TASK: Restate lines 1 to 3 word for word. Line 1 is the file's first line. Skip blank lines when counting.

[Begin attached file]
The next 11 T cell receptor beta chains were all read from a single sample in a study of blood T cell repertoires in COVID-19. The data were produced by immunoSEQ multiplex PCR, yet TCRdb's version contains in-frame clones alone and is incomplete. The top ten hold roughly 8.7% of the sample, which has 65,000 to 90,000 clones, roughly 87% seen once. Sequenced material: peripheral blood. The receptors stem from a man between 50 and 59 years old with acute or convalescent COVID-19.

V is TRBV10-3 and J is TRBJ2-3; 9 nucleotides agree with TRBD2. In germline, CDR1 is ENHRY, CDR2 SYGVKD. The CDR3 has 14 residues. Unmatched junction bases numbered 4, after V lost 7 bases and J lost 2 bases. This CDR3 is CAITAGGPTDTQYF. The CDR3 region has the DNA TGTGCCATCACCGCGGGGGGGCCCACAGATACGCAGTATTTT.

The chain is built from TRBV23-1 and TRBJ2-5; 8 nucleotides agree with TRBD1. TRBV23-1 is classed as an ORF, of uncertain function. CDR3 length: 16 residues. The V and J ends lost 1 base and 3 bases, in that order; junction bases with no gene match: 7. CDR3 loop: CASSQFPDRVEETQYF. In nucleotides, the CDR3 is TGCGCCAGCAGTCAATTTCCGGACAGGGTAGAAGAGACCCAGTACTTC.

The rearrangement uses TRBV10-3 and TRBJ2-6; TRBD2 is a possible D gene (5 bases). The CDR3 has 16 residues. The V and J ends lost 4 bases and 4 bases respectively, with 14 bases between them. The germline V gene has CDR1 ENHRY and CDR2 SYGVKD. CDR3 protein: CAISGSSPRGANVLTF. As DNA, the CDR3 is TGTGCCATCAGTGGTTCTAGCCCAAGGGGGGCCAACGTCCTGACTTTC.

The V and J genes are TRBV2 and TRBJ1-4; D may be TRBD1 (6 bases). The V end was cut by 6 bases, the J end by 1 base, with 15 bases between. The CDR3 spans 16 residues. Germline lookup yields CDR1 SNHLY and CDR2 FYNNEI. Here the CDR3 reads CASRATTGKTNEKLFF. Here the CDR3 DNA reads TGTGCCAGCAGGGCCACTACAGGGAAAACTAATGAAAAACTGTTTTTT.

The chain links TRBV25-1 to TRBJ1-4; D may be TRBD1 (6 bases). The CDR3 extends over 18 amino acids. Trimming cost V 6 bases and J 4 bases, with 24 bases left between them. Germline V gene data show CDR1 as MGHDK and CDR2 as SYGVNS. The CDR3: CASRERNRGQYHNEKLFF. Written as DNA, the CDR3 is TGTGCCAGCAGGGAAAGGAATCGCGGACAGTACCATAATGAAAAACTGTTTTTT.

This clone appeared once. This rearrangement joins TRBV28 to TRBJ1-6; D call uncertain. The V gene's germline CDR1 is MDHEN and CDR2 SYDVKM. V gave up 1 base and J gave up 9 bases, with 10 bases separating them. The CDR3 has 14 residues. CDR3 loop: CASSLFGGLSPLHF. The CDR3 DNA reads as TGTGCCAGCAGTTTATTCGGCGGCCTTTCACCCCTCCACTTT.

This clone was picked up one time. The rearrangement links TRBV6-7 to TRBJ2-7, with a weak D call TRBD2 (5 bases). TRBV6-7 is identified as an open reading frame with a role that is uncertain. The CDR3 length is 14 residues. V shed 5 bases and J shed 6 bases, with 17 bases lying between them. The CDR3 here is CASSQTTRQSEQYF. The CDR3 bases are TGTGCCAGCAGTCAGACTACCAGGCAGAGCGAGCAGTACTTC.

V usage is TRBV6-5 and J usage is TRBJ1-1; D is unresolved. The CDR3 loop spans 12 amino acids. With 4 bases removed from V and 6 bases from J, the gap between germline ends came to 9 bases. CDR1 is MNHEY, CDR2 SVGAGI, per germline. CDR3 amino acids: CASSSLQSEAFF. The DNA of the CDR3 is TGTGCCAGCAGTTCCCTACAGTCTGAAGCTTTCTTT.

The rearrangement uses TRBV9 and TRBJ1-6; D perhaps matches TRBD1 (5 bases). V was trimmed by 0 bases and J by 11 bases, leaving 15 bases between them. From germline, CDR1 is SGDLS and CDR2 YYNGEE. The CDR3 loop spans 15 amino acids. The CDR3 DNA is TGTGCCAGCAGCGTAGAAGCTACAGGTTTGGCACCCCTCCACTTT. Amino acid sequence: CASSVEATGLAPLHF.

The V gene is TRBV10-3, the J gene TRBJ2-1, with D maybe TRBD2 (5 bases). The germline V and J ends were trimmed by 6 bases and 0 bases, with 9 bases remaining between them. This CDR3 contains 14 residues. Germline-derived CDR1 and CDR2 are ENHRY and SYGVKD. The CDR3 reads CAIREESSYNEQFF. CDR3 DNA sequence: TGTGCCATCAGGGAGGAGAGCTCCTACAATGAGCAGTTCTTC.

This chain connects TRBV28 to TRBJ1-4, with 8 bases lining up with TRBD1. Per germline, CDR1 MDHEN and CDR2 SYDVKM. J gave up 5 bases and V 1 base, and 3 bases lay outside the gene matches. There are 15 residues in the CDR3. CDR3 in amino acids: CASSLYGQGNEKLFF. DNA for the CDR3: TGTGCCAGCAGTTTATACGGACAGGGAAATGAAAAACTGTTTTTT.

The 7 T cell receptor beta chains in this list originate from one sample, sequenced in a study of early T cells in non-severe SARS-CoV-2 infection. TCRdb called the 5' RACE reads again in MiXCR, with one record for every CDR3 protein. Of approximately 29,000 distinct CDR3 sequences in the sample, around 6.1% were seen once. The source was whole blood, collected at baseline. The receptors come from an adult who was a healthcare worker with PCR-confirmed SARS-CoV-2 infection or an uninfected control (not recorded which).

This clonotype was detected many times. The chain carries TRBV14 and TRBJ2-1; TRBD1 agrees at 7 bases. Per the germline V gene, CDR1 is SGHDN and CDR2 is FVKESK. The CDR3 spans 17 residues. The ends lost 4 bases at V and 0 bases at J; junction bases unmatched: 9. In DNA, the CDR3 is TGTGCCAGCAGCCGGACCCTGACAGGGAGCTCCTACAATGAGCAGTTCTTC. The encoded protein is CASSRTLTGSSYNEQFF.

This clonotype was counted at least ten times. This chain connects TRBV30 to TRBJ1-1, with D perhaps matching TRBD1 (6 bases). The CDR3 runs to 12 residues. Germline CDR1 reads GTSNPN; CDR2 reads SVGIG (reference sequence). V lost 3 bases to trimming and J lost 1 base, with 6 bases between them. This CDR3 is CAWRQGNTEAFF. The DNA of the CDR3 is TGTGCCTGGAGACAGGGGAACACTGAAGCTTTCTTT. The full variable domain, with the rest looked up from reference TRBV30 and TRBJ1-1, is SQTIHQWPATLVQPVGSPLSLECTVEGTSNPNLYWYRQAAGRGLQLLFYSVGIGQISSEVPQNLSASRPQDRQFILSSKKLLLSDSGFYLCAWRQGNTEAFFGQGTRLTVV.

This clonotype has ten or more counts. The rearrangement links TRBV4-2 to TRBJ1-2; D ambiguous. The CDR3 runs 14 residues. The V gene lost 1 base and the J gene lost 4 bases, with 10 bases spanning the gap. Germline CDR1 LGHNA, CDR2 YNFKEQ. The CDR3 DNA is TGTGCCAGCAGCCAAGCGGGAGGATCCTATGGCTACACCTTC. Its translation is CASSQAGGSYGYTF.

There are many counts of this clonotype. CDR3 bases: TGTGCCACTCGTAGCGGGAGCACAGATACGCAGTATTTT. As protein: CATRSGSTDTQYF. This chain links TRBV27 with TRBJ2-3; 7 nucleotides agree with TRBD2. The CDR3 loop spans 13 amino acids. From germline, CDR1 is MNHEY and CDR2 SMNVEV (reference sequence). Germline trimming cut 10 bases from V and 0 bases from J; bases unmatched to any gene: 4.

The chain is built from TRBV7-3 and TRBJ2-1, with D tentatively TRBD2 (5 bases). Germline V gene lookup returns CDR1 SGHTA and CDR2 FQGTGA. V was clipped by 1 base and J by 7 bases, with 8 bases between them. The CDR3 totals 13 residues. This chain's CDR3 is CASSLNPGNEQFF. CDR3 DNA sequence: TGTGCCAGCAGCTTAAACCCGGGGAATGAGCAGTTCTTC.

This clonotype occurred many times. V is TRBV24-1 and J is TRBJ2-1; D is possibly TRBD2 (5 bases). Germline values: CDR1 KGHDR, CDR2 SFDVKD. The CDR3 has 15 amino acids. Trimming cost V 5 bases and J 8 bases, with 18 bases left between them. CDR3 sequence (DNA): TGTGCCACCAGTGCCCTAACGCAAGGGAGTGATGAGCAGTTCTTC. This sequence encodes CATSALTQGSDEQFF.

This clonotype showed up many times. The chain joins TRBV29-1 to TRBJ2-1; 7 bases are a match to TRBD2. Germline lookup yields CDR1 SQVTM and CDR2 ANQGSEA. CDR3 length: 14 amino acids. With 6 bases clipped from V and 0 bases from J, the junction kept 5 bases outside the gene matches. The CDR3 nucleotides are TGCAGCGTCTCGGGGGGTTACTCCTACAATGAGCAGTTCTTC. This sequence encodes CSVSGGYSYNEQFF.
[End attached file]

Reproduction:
The next 11 T cell receptor beta chains were all read from a single sample in a study of blood T cell repertoires in COVID-19. The data were produced by immunoSEQ multiplex PCR, yet TCRdb's version contains in-frame clones alone and is incomplete. The top ten hold roughly 8.7% of the sample, which has 65,000 to 90,000 clones, roughly 87% seen once. Sequenced material: peripheral blood. The receptors stem from a man between 50 and 59 years old with acute or convalescent COVID-19.

V is TRBV10-3 and J is TRBJ2-3; 9 nucleotides agree with TRBD2. In germline, CDR1 is ENHRY, CDR2 SYGVKD. The CDR3 has 14 residues. Unmatched junction bases numbered 4, after V lost 7 bases and J lost 2 bases. This CDR3 is CAITAGGPTDTQYF. The CDR3 region has the DNA TGTGCCATCACCGCGGGGGGGCCCACAGATACGCAGTATTTT.

The chain is built from TRBV23-1 and TRBJ2-5; 8 nucleotides agree with TRBD1. TRBV23-1 is classed as an ORF, of uncertain function. CDR3 length: 16 residues. The V and J ends lost 1 base and 3 bases, in that order; junction bases with no gene match: 7. CDR3 loop: CASSQFPDRVEETQYF. In nucleotides, the CDR3 is TGCGCCAGCAGTCAATTTCCGGACAGGGTAGAAGAGACCCAGTACTTC.